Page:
Potential alternatives to statins being devised

Potential alternatives to statins being devised

Potential alternatives to statins being devised

Alternatives to the use of statins as the standard therapy for lowering unhealthy LDL cholesterol are being devised. These alternative therapies include other medications to lower cholesterol, a heart-healthy diet, and even intestinal bypass surgery. According to the findings, when cholesterol levels decrease, these alternatives provide equal level of heart health protection as statins do.

A national survey shows the aggressive use of statins for lowering the production of cholesterol by the liver. According to the statistics, during 2011-2012, more than one-quarter of US adults aged 40 and above took statins.

To see the effectiveness of other cholesterol-lowering therapies, 49 clinical trials were undertaken which comprised of 25 clinical trials for statins. The trials for the other alternatives included a heart-healthy diet, which increasers fiber, a dietary component to help clear cholesterol from the bloodstream, and mediations like bile acid sequestrants, that helps the liver in drawing cholesterol from the bloodstream to further convert it into bile acids, and Zetia
(ezetimibe),which prevents the digestive tract from absorbing cholesterol.

Ileal bypass surgery was also tested, which also helps in converting cholesterol into bile acids after the length of the small intestine is shortened by bypassing its final section.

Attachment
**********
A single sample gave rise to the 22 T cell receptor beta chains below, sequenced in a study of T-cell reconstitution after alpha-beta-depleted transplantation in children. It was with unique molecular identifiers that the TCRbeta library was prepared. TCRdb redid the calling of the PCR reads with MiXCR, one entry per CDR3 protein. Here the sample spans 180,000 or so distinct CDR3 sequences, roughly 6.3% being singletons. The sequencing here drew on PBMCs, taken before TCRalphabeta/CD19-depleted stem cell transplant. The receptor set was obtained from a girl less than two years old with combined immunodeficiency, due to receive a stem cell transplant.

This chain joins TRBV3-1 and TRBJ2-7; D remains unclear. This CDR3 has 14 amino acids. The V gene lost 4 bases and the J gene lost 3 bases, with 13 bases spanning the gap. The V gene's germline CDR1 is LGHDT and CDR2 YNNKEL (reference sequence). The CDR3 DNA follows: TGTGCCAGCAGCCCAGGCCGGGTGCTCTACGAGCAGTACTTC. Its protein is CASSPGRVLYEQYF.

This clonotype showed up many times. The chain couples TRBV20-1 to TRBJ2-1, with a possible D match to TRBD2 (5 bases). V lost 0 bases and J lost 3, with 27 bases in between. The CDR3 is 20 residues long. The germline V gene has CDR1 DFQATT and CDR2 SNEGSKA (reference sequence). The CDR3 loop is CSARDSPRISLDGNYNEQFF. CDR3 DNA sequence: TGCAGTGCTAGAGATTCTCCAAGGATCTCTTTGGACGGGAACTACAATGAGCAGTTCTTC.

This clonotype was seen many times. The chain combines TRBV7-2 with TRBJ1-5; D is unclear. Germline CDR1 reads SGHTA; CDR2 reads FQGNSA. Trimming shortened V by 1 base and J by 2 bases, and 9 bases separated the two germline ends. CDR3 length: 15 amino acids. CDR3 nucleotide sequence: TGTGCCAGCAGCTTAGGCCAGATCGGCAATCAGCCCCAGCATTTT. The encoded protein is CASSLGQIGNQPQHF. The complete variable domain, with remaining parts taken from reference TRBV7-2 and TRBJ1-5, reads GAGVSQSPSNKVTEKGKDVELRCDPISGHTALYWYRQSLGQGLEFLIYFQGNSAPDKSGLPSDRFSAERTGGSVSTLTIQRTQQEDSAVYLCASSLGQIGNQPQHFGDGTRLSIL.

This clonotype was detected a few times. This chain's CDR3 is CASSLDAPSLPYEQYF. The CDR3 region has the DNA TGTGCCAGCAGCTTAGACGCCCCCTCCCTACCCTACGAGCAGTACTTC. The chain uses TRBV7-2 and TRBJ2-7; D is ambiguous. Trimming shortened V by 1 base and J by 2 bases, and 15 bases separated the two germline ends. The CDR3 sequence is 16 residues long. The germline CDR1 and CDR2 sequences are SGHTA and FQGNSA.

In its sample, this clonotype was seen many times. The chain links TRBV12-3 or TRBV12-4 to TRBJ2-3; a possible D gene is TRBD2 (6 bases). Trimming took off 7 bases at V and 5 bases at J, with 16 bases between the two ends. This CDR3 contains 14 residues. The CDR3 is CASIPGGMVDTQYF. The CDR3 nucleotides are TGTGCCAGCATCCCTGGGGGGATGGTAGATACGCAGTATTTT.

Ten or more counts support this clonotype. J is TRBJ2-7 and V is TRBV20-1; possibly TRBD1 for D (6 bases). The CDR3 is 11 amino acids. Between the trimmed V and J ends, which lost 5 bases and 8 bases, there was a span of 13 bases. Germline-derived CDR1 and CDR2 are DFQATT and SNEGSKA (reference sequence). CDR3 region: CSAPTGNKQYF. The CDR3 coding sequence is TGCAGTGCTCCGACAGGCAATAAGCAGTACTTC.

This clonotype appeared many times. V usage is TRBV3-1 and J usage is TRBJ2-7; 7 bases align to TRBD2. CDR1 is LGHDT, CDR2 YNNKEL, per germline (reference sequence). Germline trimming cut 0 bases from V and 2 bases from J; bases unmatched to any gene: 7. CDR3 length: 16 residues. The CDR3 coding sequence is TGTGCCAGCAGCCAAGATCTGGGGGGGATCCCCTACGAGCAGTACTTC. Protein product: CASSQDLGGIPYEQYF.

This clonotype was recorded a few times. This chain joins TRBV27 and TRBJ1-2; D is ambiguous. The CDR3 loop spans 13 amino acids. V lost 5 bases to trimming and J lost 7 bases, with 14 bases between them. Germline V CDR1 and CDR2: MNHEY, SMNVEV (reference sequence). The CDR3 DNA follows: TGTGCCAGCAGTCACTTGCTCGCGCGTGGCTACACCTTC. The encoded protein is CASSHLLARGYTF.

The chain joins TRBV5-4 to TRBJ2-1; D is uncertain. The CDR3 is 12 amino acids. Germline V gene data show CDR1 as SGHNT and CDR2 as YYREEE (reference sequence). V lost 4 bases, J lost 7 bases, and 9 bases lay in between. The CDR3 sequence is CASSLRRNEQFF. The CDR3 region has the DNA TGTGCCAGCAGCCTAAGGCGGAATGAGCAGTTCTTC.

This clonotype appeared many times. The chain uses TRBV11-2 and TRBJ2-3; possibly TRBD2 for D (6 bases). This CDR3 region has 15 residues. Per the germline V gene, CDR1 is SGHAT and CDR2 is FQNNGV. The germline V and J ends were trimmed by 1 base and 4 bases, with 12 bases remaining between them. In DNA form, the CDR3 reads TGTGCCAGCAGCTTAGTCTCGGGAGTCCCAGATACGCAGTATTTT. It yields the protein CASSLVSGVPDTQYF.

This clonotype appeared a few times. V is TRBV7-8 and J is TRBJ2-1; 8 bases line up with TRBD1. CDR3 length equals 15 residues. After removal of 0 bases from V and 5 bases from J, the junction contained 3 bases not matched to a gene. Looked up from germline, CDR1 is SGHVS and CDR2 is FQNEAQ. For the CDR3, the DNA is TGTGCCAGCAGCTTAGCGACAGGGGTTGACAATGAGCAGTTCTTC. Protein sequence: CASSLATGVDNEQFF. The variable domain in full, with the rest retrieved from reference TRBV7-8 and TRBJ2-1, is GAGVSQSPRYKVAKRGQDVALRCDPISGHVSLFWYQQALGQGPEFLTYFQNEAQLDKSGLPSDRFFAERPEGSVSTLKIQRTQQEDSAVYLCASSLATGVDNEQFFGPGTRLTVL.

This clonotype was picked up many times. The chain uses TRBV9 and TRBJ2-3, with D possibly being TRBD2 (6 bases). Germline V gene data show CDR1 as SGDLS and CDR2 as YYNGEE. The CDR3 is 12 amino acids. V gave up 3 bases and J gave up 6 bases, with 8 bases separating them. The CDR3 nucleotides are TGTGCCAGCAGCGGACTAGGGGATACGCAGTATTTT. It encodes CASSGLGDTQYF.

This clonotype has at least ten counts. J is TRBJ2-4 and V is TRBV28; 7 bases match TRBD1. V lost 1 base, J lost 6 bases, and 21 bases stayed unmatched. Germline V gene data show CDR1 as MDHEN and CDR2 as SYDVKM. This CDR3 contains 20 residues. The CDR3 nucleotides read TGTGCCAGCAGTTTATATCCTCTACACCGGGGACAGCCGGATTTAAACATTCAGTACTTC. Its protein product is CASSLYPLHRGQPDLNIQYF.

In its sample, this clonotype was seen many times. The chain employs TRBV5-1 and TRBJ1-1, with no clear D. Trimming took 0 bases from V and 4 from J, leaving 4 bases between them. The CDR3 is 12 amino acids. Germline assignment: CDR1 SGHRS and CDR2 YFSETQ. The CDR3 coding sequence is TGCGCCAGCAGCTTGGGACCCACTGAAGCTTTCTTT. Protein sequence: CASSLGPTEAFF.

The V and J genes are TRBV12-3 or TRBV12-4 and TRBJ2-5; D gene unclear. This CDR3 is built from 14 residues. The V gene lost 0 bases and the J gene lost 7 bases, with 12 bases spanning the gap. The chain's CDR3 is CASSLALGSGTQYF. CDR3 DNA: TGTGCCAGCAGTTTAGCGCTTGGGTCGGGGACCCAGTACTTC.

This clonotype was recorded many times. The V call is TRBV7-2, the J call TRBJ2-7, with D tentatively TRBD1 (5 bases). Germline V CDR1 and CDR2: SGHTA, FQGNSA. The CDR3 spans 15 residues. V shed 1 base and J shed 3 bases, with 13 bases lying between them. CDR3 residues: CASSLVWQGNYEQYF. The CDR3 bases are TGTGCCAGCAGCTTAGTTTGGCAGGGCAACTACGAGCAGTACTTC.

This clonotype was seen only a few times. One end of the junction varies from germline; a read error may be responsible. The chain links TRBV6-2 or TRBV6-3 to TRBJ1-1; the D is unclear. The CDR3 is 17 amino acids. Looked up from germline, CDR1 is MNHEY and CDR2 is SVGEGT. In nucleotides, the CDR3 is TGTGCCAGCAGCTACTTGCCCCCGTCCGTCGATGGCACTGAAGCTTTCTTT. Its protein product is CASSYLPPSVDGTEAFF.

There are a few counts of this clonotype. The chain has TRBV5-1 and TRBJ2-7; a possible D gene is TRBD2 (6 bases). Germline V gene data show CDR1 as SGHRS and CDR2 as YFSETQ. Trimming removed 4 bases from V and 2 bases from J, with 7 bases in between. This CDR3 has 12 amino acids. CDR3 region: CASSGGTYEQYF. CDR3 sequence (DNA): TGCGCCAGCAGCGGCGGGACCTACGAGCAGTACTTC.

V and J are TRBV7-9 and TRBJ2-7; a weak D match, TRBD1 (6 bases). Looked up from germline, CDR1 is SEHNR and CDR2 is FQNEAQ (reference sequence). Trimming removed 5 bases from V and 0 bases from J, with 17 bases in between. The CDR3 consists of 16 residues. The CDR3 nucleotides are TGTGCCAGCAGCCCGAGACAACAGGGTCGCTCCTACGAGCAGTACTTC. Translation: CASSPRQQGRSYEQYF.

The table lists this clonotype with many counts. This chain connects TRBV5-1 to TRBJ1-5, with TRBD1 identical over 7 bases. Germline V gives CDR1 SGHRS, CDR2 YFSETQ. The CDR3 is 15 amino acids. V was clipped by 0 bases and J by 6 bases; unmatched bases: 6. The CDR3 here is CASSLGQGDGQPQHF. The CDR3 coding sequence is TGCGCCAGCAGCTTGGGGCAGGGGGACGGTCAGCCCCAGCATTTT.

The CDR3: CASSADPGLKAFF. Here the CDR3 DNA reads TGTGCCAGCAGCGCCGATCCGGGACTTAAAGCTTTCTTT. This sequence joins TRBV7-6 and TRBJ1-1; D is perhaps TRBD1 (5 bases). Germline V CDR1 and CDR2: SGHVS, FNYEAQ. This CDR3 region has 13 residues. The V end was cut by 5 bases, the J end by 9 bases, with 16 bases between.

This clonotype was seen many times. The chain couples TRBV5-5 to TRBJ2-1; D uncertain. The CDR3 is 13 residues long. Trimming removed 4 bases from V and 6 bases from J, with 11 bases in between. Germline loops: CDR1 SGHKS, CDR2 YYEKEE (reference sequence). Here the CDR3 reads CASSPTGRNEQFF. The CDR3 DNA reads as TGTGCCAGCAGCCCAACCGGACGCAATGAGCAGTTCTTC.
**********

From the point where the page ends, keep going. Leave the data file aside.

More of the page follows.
Two trials with PCSK9 inhibitors were also included in the review. These inhibitors are powerful cholesterol-lowering agents which also help the liver in clearing cholesterol from the bloodstream.

Through the study, different levels of effectiveness were recorded by these treatments. While statins helped in reducing cholesterol by 30%-50% depending on the dose, Zetia reduced it by around 20% and PCSK9 inhibitors by about 60%.

Dr. Nieca Goldberg, medical director of NYU Langone Medical Center's Tisch Center for Women's Health in New York City said, the review "supports that there are several options to lower LDL cholesterol and they all lower risk for cardiovascular disease". She adds that in addition to the medications prescribed, exercise and diet should always be part of the plan.